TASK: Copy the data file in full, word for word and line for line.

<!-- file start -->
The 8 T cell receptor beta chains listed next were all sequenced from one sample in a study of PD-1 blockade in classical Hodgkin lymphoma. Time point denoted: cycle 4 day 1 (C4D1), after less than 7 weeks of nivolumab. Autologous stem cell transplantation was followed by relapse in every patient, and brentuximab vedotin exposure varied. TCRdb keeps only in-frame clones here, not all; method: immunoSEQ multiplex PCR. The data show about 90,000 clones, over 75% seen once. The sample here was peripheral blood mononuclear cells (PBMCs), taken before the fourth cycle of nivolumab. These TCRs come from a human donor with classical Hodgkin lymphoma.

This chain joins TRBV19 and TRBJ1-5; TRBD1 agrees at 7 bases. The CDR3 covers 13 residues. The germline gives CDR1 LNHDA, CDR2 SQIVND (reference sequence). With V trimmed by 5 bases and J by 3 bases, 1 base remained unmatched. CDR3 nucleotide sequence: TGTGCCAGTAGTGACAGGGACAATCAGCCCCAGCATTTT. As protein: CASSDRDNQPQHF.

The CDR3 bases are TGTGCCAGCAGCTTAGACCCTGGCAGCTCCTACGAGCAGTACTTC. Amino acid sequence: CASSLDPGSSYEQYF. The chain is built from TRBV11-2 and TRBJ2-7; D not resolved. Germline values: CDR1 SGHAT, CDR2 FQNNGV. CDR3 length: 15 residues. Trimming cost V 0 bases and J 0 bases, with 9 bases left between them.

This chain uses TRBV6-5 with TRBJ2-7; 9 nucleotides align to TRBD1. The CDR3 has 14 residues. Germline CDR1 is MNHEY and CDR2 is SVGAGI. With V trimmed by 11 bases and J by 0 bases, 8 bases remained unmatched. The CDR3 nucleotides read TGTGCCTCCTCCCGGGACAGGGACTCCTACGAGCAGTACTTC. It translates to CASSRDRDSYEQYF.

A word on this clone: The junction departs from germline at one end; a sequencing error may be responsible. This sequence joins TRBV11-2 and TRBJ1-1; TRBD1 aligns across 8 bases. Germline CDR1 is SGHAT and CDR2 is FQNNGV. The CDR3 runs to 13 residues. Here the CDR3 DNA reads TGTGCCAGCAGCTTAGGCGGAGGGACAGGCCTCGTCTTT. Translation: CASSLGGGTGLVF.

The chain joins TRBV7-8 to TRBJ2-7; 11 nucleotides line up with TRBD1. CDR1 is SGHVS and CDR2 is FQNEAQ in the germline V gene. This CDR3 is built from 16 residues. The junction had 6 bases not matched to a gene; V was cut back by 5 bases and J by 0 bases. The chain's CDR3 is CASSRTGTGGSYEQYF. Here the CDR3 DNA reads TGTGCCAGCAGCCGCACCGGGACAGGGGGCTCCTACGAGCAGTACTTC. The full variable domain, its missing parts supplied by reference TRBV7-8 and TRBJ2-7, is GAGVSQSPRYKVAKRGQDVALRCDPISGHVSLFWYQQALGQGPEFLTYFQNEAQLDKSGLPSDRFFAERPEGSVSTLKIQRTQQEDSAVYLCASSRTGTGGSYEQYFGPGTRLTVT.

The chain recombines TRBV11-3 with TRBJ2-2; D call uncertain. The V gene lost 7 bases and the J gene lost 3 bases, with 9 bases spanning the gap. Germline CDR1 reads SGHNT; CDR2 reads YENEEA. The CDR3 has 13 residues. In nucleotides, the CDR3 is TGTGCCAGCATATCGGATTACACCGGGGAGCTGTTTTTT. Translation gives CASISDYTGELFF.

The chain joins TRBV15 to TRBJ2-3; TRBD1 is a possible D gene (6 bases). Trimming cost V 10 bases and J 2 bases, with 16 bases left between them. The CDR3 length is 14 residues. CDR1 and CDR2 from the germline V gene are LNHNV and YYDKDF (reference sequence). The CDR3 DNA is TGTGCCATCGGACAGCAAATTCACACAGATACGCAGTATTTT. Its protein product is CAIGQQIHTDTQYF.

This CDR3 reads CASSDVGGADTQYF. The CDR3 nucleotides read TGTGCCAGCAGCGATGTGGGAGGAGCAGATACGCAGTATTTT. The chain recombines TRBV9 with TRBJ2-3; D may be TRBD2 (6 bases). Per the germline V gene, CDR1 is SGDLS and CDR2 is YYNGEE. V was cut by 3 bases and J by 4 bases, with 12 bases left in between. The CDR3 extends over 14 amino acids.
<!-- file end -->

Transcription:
The 8 T cell receptor beta chains listed next were all sequenced from one sample in a study of PD-1 blockade in classical Hodgkin lymphoma. Time point denoted: cycle 4 day 1 (C4D1), after less than 7 weeks of nivolumab. Autologous stem cell transplantation was followed by relapse in every patient, and brentuximab vedotin exposure varied. TCRdb keeps only in-frame clones here, not all; method: immunoSEQ multiplex PCR. The data show about 90,000 clones, over 75% seen once. The sample here was peripheral blood mononuclear cells (PBMCs), taken before the fourth cycle of nivolumab. These TCRs come from a human donor with classical Hodgkin lymphoma.

This chain joins TRBV19 and TRBJ1-5; TRBD1 agrees at 7 bases. The CDR3 covers 13 residues. The germline gives CDR1 LNHDA, CDR2 SQIVND (reference sequence). With V trimmed by 5 bases and J by 3 bases, 1 base remained unmatched. CDR3 nucleotide sequence: TGTGCCAGTAGTGACAGGGACAATCAGCCCCAGCATTTT. As protein: CASSDRDNQPQHF.

The CDR3 bases are TGTGCCAGCAGCTTAGACCCTGGCAGCTCCTACGAGCAGTACTTC. Amino acid sequence: CASSLDPGSSYEQYF. The chain is built from TRBV11-2 and TRBJ2-7; D not resolved. Germline values: CDR1 SGHAT, CDR2 FQNNGV. CDR3 length: 15 residues. Trimming cost V 0 bases and J 0 bases, with 9 bases left between them.

This chain uses TRBV6-5 with TRBJ2-7; 9 nucleotides align to TRBD1. The CDR3 has 14 residues. Germline CDR1 is MNHEY and CDR2 is SVGAGI. With V trimmed by 11 bases and J by 0 bases, 8 bases remained unmatched. The CDR3 nucleotides read TGTGCCTCCTCCCGGGACAGGGACTCCTACGAGCAGTACTTC. It translates to CASSRDRDSYEQYF.

A word on this clone: The junction departs from germline at one end; a sequencing error may be responsible. This sequence joins TRBV11-2 and TRBJ1-1; TRBD1 aligns across 8 bases. Germline CDR1 is SGHAT and CDR2 is FQNNGV. The CDR3 runs to 13 residues. Here the CDR3 DNA reads TGTGCCAGCAGCTTAGGCGGAGGGACAGGCCTCGTCTTT. Translation: CASSLGGGTGLVF.

The chain joins TRBV7-8 to TRBJ2-7; 11 nucleotides line up with TRBD1. CDR1 is SGHVS and CDR2 is FQNEAQ in the germline V gene. This CDR3 is built from 16 residues. The junction had 6 bases not matched to a gene; V was cut back by 5 bases and J by 0 bases. The chain's CDR3 is CASSRTGTGGSYEQYF. Here the CDR3 DNA reads TGTGCCAGCAGCCGCACCGGGACAGGGGGCTCCTACGAGCAGTACTTC. The full variable domain, its missing parts supplied by reference TRBV7-8 and TRBJ2-7, is GAGVSQSPRYKVAKRGQDVALRCDPISGHVSLFWYQQALGQGPEFLTYFQNEAQLDKSGLPSDRFFAERPEGSVSTLKIQRTQQEDSAVYLCASSRTGTGGSYEQYFGPGTRLTVT.

The chain recombines TRBV11-3 with TRBJ2-2; D call uncertain. The V gene lost 7 bases and the J gene lost 3 bases, with 9 bases spanning the gap. Germline CDR1 reads SGHNT; CDR2 reads YENEEA. The CDR3 has 13 residues. In nucleotides, the CDR3 is TGTGCCAGCATATCGGATTACACCGGGGAGCTGTTTTTT. Translation gives CASISDYTGELFF.

The chain joins TRBV15 to TRBJ2-3; TRBD1 is a possible D gene (6 bases). Trimming cost V 10 bases and J 2 bases, with 16 bases left between them. The CDR3 length is 14 residues. CDR1 and CDR2 from the germline V gene are LNHNV and YYDKDF (reference sequence). The CDR3 DNA is TGTGCCATCGGACAGCAAATTCACACAGATACGCAGTATTTT. Its protein product is CAIGQQIHTDTQYF.

This CDR3 reads CASSDVGGADTQYF. The CDR3 nucleotides read TGTGCCAGCAGCGATGTGGGAGGAGCAGATACGCAGTATTTT. The chain recombines TRBV9 with TRBJ2-3; D may be TRBD2 (6 bases). Per the germline V gene, CDR1 is SGDLS and CDR2 is YYNGEE. V was cut by 3 bases and J by 4 bases, with 12 bases left in between. The CDR3 extends over 14 amino acids.